Massacre dad’s final callous moments revealed

Michael Atherton
Michael Atherton
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KILLER cabbie Michael Atherton calmly walked out of his home after a “minor” row - and returned with a shotgun to coldly massacre his unsuspecting family.

As the shocking details were revealed, police also ruled out claims that Atherton suffered from depression which triggered the New Year’s Day slaughter.

Atherton gunned down his partner Susan McGoldrick, and her sister Alison Turnbull and niece Tanya Turnbull in a 10-second killing spree – before turning the gun on himself.

Speaking to the Mail lead investigator Detective Superintendent Paul Goundry said he believed the killings were a spontaneous act sparked by a “minor” row between him and other family members.

Det Supt Goundry said: “The argument was a minor domestic disagreement that involved Michael senior and other members of the family. There was a verbal dispute after which he left the house by the back door.

“There were no threats regarding him using any of his weapons, or to take anyone’s life.

“However, he re-appeared armed with a shotgun.

“He shot Susan first, then aimed at Alison and shot her. Then he shot Tanya, before turning the gun on himself.”

He added: “My investigations so far have found no evidence of Michael suffering from any form of mental illness or depression.

“It was his intention to go shooting the following morning with a friend, so this was not pre-planned, in my opinion.”

Laura McGoldrick and her step-brother, Michael junior, were inside the house at the time.

Michael escaped through the front door. Laura, who had been hit with spray when Atherton shot one of his other victims, and her boyfriend fled through an upstairs window.

A fourth woman, who was a friend of the three victims, was in the living room at the time of the shootings but was unhurt.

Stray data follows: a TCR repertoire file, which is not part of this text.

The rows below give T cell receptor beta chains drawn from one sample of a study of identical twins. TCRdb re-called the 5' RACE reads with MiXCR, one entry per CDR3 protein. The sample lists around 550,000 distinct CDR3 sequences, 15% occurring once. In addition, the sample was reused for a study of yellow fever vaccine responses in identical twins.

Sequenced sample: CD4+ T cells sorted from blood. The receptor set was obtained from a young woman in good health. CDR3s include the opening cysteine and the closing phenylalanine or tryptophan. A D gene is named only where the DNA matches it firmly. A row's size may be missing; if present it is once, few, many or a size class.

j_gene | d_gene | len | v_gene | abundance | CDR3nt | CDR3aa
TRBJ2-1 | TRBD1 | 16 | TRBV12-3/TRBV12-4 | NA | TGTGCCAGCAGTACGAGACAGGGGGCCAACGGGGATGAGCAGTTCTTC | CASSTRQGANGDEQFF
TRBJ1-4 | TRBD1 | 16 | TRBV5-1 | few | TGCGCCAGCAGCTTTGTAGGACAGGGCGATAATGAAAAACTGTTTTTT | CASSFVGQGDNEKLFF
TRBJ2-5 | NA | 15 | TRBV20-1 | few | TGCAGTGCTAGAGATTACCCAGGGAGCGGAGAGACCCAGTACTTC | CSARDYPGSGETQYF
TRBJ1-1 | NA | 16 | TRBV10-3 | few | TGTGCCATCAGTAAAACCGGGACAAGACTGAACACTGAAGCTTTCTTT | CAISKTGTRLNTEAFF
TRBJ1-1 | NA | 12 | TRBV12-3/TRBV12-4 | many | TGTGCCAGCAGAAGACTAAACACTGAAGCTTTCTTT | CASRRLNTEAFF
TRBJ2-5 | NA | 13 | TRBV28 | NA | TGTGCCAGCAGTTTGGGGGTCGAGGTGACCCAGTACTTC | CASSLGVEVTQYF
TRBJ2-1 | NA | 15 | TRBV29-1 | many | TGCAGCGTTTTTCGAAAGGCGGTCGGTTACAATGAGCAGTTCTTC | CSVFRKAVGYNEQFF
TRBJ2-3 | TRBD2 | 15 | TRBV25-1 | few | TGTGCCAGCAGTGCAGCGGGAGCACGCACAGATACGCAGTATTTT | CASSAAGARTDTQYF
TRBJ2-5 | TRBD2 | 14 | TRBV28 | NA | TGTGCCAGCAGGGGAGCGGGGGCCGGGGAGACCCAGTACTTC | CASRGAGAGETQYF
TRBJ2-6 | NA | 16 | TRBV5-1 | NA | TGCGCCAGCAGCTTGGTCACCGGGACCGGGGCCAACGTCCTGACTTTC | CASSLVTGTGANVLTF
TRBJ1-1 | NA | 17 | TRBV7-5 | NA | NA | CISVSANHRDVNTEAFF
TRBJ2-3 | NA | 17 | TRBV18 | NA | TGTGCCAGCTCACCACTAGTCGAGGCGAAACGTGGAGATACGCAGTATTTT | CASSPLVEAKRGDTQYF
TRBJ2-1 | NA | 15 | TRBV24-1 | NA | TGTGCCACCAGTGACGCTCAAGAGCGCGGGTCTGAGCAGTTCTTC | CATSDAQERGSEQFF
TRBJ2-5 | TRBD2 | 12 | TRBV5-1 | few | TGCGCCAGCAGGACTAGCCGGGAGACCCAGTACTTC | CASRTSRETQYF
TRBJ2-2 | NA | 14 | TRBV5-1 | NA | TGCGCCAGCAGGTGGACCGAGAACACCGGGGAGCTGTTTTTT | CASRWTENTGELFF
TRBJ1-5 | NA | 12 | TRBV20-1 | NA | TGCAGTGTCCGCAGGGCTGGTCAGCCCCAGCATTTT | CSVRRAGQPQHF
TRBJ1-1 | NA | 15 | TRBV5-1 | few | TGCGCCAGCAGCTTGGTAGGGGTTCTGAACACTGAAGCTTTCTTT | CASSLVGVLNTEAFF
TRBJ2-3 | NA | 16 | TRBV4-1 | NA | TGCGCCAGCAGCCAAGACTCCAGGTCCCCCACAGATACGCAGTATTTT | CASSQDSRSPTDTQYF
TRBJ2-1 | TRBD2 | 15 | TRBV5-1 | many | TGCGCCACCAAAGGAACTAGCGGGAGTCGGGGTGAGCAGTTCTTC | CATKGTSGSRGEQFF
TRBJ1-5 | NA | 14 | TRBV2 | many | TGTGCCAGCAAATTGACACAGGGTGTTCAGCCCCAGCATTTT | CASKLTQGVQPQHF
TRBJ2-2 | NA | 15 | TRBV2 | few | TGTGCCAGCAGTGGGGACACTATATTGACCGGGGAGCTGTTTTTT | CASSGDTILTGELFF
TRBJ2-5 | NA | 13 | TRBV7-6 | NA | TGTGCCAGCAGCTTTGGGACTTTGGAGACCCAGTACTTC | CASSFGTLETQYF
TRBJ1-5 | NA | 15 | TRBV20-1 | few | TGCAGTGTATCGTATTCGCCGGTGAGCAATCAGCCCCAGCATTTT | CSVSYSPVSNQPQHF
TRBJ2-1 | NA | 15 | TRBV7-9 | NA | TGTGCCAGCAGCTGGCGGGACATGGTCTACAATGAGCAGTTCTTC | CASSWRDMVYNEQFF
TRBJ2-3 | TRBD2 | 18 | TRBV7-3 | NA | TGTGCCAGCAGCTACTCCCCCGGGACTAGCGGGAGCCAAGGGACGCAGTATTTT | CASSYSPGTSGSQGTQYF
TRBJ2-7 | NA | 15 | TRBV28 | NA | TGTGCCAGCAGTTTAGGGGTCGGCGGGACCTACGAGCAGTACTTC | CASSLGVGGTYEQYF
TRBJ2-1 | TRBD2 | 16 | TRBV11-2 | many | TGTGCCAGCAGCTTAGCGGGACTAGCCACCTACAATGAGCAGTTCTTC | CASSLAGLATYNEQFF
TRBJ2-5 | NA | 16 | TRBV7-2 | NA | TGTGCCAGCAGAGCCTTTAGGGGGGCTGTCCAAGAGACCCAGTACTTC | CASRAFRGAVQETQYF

Det Supt Goundry said the firearms were kept in a secure cabinet in the main bedroom of the house.

Police said he was an avid shooting enthusiast and member of a local gun club.

An Independent Police Complaints Commission (IPCC) has been launched into the case after his guns were taken from him in 2008 over fears he could harm himself.

The guns were taken on September 10 after a family member called police, before they investigated the incident.

It has emerged Atherton wrote two letters to police asking for the guns to be returned during that period, but he was refused as officers were still looking into the matter.

They were returned on November 18 and he was sent a letter warning him about his future conduct and any repeats could see his licence revoked.

So far, there have been 50 officers working on the case, and Det Supt Goundry paid tribute to the Horden community for their support.

He added: “I would like to thank, from the bottom of my heart, the community of Horden and surrounding villages that have been involved in assisting my investigation.

“In particular, I would like to thank the residents of Greenside Avenue for their patience in allowing the forensic recovery from the house.”

Speaking about Laura and Michael junior, Det Supt Goundry went on: “They are an incredibly brave pair of young people.

“No-one can understand exactly what they have been through, but they have the love of the family around them in order to get them through this terrible time.”